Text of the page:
The survey by Samaritans, a charity which offers help to those in emotional distress, found that more than 80 percent of workers had been bullied during their careers and a third dreamed of moving abroad to escape the stress of their job.
"Job-related stress has a serious and unrecognised impact on the health of the nation and the economy, affecting concentration and efficiency," said the charity's Joe Ferns.
The study of 2,100 British workers and 500 from the Republic of Ireland found managers, clients and customers were most responsible for the bullying, with younger staff the most vulnerable.
The charity found that 32 percent felt their employers turned a blind eye to the problem while 43 percent felt their managers tried to get as much out of them as possible, regardless of their stress levels.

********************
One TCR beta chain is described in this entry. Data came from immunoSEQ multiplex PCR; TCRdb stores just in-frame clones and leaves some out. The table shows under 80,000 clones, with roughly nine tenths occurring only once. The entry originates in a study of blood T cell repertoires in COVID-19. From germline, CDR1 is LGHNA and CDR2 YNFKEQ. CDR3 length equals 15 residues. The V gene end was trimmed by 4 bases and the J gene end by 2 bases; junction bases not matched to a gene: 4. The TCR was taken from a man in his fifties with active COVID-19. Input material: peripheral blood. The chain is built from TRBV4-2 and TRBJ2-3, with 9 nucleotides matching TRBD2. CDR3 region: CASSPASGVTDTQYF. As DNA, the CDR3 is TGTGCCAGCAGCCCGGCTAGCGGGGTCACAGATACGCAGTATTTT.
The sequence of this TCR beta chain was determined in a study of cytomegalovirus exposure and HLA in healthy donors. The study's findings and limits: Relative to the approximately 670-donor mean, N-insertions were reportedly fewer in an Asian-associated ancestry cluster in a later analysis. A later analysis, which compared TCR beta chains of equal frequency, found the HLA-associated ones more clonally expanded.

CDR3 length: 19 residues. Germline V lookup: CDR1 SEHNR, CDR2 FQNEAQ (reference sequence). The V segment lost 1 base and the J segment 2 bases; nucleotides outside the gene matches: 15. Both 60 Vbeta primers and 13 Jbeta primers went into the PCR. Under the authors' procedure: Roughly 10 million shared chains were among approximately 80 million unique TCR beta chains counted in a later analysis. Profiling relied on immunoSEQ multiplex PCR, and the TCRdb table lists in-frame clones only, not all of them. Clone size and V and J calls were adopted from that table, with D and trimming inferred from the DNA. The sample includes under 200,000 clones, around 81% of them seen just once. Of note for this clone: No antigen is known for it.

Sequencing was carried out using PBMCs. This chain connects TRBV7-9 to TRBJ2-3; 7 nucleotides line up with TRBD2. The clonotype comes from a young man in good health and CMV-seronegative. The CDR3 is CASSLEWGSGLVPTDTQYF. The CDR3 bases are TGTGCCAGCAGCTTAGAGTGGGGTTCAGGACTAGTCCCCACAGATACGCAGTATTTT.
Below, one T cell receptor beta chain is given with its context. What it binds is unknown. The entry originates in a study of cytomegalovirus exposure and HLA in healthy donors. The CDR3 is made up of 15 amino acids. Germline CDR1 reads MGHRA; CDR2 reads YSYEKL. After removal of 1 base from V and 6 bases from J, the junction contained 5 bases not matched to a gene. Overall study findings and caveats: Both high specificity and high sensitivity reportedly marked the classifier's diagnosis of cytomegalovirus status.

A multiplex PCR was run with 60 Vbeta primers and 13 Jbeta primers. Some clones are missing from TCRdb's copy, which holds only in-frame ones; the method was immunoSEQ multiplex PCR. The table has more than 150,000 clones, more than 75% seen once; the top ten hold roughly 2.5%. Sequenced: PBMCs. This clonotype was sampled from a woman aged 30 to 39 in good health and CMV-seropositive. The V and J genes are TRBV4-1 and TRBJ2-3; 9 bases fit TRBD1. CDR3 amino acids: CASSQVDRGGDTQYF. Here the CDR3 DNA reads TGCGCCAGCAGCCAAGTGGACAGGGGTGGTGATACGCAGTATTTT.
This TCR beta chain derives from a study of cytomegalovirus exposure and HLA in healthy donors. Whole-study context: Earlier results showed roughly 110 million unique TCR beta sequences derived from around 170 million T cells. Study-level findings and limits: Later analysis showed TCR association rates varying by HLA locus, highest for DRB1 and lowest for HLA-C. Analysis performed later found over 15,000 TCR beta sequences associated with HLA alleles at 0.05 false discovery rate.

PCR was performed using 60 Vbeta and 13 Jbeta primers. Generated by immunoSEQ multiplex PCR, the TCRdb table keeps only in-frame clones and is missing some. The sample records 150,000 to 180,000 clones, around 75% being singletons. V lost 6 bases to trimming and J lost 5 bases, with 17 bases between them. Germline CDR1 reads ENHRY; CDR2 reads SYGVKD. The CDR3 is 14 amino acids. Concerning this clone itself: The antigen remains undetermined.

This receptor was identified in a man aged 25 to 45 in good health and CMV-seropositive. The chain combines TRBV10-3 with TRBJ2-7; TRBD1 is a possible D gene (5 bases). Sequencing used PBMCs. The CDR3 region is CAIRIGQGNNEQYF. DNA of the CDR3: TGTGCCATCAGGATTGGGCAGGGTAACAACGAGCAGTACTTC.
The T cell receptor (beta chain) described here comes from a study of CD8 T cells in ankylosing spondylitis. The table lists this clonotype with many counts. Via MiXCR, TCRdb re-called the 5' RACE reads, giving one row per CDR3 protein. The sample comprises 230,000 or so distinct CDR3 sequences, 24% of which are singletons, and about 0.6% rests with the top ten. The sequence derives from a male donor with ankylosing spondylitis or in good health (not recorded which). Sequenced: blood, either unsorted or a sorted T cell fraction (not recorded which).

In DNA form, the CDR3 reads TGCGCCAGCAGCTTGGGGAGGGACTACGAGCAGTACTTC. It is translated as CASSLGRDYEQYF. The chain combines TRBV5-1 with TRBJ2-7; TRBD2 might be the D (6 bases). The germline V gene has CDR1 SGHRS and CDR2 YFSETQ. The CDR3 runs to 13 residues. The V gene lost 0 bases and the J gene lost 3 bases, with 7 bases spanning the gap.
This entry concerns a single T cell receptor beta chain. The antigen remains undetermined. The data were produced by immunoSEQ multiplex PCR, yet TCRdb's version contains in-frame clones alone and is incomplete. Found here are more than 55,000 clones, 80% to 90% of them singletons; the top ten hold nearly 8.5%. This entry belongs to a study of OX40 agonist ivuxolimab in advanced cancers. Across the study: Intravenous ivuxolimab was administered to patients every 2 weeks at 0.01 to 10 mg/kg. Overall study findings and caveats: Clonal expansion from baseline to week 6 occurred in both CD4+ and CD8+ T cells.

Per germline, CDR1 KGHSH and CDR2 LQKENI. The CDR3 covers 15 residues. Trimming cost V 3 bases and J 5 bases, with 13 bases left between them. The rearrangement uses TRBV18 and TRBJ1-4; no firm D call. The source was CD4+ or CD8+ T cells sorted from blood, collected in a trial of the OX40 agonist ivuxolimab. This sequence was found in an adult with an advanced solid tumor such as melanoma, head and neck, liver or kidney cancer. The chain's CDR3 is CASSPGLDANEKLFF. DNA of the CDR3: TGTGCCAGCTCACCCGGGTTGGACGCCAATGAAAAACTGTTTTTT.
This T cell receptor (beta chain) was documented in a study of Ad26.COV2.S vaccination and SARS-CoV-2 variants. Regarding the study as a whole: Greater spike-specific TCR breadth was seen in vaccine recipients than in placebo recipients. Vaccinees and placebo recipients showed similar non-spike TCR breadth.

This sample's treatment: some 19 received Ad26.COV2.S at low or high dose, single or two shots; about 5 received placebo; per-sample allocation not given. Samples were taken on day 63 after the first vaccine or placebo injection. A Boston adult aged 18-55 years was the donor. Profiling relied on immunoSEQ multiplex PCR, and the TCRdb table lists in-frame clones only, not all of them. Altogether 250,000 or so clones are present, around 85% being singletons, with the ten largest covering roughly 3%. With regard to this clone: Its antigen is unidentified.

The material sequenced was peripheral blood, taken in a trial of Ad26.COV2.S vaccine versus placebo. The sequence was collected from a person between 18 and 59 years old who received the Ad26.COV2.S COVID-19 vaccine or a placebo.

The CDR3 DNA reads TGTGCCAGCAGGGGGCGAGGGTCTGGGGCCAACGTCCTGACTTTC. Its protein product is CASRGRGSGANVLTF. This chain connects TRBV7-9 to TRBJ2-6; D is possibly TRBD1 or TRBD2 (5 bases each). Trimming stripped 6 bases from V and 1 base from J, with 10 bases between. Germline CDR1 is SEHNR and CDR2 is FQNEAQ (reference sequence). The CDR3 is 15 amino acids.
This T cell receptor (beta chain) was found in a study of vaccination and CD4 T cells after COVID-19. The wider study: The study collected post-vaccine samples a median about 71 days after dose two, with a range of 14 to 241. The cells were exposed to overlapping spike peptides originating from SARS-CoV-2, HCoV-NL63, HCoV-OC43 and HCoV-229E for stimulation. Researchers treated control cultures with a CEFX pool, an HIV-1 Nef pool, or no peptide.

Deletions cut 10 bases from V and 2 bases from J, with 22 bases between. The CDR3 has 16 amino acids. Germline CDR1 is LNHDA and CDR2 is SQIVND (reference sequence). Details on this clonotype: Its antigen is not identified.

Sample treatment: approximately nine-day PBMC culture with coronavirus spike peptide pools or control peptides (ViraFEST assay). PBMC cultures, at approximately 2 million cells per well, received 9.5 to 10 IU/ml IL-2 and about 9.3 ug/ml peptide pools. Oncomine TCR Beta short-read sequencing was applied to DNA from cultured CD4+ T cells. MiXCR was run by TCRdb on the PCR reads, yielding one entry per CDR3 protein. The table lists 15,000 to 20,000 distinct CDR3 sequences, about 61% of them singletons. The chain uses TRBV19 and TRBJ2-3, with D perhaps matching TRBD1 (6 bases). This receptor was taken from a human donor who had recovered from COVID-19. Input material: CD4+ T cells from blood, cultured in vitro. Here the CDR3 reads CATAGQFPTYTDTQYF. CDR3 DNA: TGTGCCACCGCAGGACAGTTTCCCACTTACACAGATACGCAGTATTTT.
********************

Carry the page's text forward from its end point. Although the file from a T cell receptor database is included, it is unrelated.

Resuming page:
One half had seen a colleague reduced to tears because of pressure.
No comparable research has been done in South Africa, but there is no reason to believe things are any different in local workplaces.
"These results really disturb me. Shouldn't we be managing people by reward and praise rather than by fault-finding and bullying?" said Professor Cary Copper, an expert on workplace stress, in an accompanying statement. – (Reuters Health)